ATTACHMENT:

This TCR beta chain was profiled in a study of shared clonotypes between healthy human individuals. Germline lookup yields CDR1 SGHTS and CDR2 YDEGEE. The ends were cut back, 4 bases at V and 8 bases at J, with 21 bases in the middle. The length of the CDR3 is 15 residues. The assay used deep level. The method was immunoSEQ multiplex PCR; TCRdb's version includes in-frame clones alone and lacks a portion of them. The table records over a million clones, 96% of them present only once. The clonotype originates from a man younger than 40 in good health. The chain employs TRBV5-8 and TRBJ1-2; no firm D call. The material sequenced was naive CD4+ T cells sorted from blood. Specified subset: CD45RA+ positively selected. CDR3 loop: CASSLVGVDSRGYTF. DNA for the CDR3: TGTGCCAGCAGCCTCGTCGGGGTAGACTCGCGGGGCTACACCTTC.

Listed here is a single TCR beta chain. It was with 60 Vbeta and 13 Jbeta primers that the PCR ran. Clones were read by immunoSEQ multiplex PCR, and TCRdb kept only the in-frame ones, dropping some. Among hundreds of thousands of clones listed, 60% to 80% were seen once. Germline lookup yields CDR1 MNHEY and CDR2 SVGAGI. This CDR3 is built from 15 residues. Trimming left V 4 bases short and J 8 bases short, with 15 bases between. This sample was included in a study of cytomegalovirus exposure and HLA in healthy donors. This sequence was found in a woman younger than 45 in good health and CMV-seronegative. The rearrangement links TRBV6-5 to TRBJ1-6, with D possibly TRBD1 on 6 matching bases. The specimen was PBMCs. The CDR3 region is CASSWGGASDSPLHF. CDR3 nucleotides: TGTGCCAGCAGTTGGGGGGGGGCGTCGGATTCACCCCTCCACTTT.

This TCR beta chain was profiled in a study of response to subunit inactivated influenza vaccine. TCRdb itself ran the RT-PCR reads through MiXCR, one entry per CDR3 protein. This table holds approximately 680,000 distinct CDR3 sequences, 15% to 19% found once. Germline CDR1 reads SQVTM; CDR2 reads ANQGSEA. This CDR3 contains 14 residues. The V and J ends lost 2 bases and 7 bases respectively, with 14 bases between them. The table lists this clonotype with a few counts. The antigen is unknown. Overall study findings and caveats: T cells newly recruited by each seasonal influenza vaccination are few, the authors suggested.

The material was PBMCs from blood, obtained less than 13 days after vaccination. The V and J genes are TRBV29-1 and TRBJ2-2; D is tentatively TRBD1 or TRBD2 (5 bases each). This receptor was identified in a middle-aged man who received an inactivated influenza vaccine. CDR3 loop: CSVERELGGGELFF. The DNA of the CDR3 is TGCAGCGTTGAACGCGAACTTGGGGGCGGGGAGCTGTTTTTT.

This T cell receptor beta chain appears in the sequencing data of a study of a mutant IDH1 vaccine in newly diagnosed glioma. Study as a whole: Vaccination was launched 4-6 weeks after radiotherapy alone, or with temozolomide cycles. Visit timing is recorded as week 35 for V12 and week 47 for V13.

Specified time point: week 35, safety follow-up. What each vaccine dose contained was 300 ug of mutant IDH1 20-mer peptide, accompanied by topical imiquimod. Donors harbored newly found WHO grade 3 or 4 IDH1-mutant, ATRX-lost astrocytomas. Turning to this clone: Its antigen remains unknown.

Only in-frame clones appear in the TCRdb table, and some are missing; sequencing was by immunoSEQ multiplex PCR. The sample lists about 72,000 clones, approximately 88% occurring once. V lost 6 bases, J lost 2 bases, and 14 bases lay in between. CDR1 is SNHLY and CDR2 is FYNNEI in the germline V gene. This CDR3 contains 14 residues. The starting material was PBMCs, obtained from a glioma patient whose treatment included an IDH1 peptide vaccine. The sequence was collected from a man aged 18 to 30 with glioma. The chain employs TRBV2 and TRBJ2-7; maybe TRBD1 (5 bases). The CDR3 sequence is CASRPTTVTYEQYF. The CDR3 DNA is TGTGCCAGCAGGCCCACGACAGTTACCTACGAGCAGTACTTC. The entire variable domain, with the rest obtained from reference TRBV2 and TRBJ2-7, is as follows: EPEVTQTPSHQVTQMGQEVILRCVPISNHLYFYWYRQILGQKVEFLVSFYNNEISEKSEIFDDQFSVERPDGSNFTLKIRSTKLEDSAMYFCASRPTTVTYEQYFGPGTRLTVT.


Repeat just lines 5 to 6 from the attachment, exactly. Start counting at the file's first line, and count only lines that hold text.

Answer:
This T cell receptor beta chain appears in the sequencing data of a study of a mutant IDH1 vaccine in newly diagnosed glioma. Study as a whole: Vaccination was launched 4-6 weeks after radiotherapy alone, or with temozolomide cycles. Visit timing is recorded as week 35 for V12 and week 47 for V13.

Specified time point: week 35, safety follow-up. What each vaccine dose contained was 300 ug of mutant IDH1 20-mer peptide, accompanied by topical imiquimod. Donors harbored newly found WHO grade 3 or 4 IDH1-mutant, ATRX-lost astrocytomas. Turning to this clone: Its antigen remains unknown.